Coding front and centre, thanks to the Raspberry Pi Build HAT
Having LEGO bricks and the Build HAT available to create their Raspberry Pi–powered robot buggies made it easy for our Ninjas to focus on writing the code to get their buggies to work. They weren’t relying on crafting skills or duct tape and glue guns to make a chassis in the relatively short time they had, and the coding could be front and centre for them.
The most exciting part for the Ninjas was that they were building remote-controlled robot buggies. This is one of the amazing things Raspberry Pi makes possible when you use it with the Build HAT and SPIKE™ Prime set: it’s simple to make the Raspberry Pi at the heart of the creation talk to a mobile device via Bluetooth, and off you go controlling what you’ve created via a phone or tablet.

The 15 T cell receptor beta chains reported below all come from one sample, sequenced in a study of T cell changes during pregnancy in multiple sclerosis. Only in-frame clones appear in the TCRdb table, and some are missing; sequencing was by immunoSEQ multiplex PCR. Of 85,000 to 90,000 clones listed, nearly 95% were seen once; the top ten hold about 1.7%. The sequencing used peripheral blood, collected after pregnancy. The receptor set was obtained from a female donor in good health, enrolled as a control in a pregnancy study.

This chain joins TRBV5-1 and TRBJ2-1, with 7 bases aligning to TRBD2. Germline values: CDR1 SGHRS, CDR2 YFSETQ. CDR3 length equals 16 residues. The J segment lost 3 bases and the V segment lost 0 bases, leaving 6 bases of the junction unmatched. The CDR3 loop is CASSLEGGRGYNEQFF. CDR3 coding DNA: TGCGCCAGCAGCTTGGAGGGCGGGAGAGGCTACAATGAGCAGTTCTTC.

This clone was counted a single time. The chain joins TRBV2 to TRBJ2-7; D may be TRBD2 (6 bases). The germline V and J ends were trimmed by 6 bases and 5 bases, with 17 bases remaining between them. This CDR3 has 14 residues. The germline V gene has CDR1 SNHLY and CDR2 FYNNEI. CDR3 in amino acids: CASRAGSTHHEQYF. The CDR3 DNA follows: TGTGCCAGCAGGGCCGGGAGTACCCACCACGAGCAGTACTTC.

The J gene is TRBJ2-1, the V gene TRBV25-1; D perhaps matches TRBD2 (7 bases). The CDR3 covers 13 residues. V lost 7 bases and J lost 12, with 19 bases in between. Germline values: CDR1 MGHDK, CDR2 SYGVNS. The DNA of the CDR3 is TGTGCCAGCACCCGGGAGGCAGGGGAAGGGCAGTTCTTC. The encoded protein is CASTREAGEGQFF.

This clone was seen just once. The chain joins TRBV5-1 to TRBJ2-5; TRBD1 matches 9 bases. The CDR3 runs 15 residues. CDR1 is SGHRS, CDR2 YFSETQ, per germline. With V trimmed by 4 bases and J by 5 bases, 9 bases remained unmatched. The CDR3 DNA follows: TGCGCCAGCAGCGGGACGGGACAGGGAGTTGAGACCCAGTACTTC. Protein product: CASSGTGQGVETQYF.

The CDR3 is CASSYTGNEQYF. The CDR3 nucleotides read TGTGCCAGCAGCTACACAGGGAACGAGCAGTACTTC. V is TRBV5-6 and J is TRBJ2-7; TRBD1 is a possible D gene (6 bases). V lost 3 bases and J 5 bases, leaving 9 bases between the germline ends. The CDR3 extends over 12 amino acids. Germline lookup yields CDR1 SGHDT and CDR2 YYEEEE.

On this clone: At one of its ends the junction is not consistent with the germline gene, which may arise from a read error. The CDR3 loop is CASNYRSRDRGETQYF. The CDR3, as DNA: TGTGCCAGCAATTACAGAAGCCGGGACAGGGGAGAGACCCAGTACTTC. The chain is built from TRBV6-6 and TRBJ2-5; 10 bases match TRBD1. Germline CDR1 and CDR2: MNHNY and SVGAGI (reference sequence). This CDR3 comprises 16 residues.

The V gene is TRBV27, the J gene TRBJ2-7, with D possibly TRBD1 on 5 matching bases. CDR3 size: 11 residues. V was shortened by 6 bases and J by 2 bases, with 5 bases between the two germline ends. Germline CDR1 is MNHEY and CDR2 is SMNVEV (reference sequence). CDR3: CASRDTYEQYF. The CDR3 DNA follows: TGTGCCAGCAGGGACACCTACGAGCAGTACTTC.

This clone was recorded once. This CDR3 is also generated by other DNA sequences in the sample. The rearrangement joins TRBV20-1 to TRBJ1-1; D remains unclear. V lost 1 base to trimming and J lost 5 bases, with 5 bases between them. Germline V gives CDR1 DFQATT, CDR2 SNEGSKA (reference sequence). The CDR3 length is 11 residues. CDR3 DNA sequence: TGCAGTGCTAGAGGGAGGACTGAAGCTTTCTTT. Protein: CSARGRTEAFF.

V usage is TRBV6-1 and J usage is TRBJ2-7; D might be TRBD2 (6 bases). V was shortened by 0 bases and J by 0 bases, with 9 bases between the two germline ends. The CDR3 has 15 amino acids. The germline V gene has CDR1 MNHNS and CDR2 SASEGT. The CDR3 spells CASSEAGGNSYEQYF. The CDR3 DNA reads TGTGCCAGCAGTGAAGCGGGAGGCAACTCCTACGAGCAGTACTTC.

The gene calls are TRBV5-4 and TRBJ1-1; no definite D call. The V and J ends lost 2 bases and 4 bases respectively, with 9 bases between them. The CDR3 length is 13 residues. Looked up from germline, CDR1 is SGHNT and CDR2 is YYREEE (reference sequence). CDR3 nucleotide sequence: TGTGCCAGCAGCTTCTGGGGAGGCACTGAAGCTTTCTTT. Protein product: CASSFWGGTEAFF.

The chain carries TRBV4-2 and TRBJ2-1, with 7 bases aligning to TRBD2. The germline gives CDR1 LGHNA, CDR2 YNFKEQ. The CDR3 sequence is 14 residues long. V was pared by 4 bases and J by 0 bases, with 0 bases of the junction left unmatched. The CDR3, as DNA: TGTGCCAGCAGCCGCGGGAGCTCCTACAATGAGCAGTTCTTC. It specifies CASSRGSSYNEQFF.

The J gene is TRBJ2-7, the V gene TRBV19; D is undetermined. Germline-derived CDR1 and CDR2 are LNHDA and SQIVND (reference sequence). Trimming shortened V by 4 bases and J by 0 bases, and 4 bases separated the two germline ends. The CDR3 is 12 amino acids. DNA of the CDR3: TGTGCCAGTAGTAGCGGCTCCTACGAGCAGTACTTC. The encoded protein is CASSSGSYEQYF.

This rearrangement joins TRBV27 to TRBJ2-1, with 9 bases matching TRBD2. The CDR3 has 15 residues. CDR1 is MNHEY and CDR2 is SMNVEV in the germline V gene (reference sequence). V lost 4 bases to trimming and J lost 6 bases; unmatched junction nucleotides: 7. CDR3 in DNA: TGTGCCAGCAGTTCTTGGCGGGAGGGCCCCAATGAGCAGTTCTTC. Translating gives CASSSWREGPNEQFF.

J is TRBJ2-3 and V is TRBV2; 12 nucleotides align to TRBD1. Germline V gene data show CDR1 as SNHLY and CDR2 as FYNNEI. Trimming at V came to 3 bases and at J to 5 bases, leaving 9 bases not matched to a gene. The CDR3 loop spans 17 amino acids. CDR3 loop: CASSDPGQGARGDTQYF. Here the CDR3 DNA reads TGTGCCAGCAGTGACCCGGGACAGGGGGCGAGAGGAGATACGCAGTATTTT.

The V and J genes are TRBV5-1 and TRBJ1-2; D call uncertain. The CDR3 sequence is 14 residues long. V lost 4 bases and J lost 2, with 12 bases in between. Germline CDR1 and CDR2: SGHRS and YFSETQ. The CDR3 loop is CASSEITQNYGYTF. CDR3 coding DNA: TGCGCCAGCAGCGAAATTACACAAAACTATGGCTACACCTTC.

The LEGO Technic motors that are part of the LEGO Education SPIKE Prime set are of really high quality, and they’re super easy to program with the Build HAT and its Python library! You can change the motors’ speed by setting a single parameter in your code. You can also easily write code to set or read the motors’ exact angle (their absolute position). That allows you to finely control the motors’ movements, or to use them as sensors.
Some of our teams, inspired by everything the SPIKE Prime set has to offer, tried out programming the set’s sensors, to switch their robot buggy on or help it avoid obstacles. Because we only had about 90 minutes of digital making, not all teams managed to finish adding the extra features they wanted — but next time for sure!
With a little more time (or another Dojo session), it would have been possible for the Ninjas to make some very advanced remote-controlled buggies indeed, complete with headlights, brake lights, sensors, and sound.